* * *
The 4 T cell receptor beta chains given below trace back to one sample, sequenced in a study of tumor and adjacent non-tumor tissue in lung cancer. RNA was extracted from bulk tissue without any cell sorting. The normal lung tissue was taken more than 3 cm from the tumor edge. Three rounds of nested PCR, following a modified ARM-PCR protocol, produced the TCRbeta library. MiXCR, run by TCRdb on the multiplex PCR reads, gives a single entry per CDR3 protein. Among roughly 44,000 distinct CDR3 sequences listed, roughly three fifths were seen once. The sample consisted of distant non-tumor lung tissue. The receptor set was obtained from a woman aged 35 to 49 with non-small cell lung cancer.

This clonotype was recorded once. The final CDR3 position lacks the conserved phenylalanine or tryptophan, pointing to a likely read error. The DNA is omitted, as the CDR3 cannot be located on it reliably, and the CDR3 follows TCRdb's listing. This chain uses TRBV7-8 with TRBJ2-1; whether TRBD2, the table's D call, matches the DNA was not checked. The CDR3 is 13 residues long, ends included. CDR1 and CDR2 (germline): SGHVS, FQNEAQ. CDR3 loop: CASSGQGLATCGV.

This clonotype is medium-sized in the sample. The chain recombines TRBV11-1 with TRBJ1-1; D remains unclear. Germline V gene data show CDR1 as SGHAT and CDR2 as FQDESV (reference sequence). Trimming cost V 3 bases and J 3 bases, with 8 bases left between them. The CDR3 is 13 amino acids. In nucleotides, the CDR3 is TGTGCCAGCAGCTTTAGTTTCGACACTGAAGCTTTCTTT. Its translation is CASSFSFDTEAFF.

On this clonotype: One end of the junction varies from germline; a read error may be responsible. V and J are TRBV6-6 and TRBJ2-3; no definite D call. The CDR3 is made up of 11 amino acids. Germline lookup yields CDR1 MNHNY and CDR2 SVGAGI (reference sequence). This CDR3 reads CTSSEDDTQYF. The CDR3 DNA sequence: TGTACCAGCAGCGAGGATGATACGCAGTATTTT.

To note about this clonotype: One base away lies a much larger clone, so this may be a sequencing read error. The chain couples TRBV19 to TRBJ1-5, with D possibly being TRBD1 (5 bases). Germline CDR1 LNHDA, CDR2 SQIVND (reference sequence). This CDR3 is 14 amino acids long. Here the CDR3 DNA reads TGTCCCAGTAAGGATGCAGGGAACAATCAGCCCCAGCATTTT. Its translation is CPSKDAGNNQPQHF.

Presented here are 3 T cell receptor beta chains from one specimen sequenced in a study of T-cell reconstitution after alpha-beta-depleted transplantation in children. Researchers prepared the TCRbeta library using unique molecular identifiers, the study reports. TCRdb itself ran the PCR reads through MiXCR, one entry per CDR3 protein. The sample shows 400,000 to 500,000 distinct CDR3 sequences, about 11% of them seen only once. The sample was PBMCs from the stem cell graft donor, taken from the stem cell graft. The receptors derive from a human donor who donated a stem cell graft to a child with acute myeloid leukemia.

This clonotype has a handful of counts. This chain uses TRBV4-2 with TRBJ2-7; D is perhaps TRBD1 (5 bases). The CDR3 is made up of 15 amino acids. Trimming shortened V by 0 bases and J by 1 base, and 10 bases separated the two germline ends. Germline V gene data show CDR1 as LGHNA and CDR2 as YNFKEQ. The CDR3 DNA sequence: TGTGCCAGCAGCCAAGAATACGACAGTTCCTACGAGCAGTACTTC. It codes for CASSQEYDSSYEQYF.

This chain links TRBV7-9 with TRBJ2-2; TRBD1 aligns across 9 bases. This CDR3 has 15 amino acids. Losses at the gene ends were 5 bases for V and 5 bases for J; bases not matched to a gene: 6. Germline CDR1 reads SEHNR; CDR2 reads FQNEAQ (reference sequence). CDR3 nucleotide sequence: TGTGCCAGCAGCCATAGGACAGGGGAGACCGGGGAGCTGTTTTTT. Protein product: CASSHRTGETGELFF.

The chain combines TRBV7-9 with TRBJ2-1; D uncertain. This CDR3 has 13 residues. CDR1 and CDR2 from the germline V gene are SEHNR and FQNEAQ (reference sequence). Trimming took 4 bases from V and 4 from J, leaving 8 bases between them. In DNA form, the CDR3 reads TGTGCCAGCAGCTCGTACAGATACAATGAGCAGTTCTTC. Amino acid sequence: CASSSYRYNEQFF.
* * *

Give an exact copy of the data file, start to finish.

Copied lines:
The 4 T cell receptor beta chains given below trace back to one sample, sequenced in a study of tumor and adjacent non-tumor tissue in lung cancer. RNA was extracted from bulk tissue without any cell sorting. The normal lung tissue was taken more than 3 cm from the tumor edge. Three rounds of nested PCR, following a modified ARM-PCR protocol, produced the TCRbeta library. MiXCR, run by TCRdb on the multiplex PCR reads, gives a single entry per CDR3 protein. Among roughly 44,000 distinct CDR3 sequences listed, roughly three fifths were seen once. The sample consisted of distant non-tumor lung tissue. The receptor set was obtained from a woman aged 35 to 49 with non-small cell lung cancer.

This clonotype was recorded once. The final CDR3 position lacks the conserved phenylalanine or tryptophan, pointing to a likely read error. The DNA is omitted, as the CDR3 cannot be located on it reliably, and the CDR3 follows TCRdb's listing. This chain uses TRBV7-8 with TRBJ2-1; whether TRBD2, the table's D call, matches the DNA was not checked. The CDR3 is 13 residues long, ends included. CDR1 and CDR2 (germline): SGHVS, FQNEAQ. CDR3 loop: CASSGQGLATCGV.

This clonotype is medium-sized in the sample. The chain recombines TRBV11-1 with TRBJ1-1; D remains unclear. Germline V gene data show CDR1 as SGHAT and CDR2 as FQDESV (reference sequence). Trimming cost V 3 bases and J 3 bases, with 8 bases left between them. The CDR3 is 13 amino acids. In nucleotides, the CDR3 is TGTGCCAGCAGCTTTAGTTTCGACACTGAAGCTTTCTTT. Its translation is CASSFSFDTEAFF.

On this clonotype: One end of the junction varies from germline; a read error may be responsible. V and J are TRBV6-6 and TRBJ2-3; no definite D call. The CDR3 is made up of 11 amino acids. Germline lookup yields CDR1 MNHNY and CDR2 SVGAGI (reference sequence). This CDR3 reads CTSSEDDTQYF. The CDR3 DNA sequence: TGTACCAGCAGCGAGGATGATACGCAGTATTTT.

To note about this clonotype: One base away lies a much larger clone, so this may be a sequencing read error. The chain couples TRBV19 to TRBJ1-5, with D possibly being TRBD1 (5 bases). Germline CDR1 LNHDA, CDR2 SQIVND (reference sequence). This CDR3 is 14 amino acids long. Here the CDR3 DNA reads TGTCCCAGTAAGGATGCAGGGAACAATCAGCCCCAGCATTTT. Its translation is CPSKDAGNNQPQHF.

Presented here are 3 T cell receptor beta chains from one specimen sequenced in a study of T-cell reconstitution after alpha-beta-depleted transplantation in children. Researchers prepared the TCRbeta library using unique molecular identifiers, the study reports. TCRdb itself ran the PCR reads through MiXCR, one entry per CDR3 protein. The sample shows 400,000 to 500,000 distinct CDR3 sequences, about 11% of them seen only once. The sample was PBMCs from the stem cell graft donor, taken from the stem cell graft. The receptors derive from a human donor who donated a stem cell graft to a child with acute myeloid leukemia.

This clonotype has a handful of counts. This chain uses TRBV4-2 with TRBJ2-7; D is perhaps TRBD1 (5 bases). The CDR3 is made up of 15 amino acids. Trimming shortened V by 0 bases and J by 1 base, and 10 bases separated the two germline ends. Germline V gene data show CDR1 as LGHNA and CDR2 as YNFKEQ. The CDR3 DNA sequence: TGTGCCAGCAGCCAAGAATACGACAGTTCCTACGAGCAGTACTTC. It codes for CASSQEYDSSYEQYF.

This chain links TRBV7-9 with TRBJ2-2; TRBD1 aligns across 9 bases. This CDR3 has 15 amino acids. Losses at the gene ends were 5 bases for V and 5 bases for J; bases not matched to a gene: 6. Germline CDR1 reads SEHNR; CDR2 reads FQNEAQ (reference sequence). CDR3 nucleotide sequence: TGTGCCAGCAGCCATAGGACAGGGGAGACCGGGGAGCTGTTTTTT. Protein product: CASSHRTGETGELFF.

The chain combines TRBV7-9 with TRBJ2-1; D uncertain. This CDR3 has 13 residues. CDR1 and CDR2 from the germline V gene are SEHNR and FQNEAQ (reference sequence). Trimming took 4 bases from V and 4 from J, leaving 8 bases between them. In DNA form, the CDR3 reads TGTGCCAGCAGCTCGTACAGATACAATGAGCAGTTCTTC. Amino acid sequence: CASSSYRYNEQFF.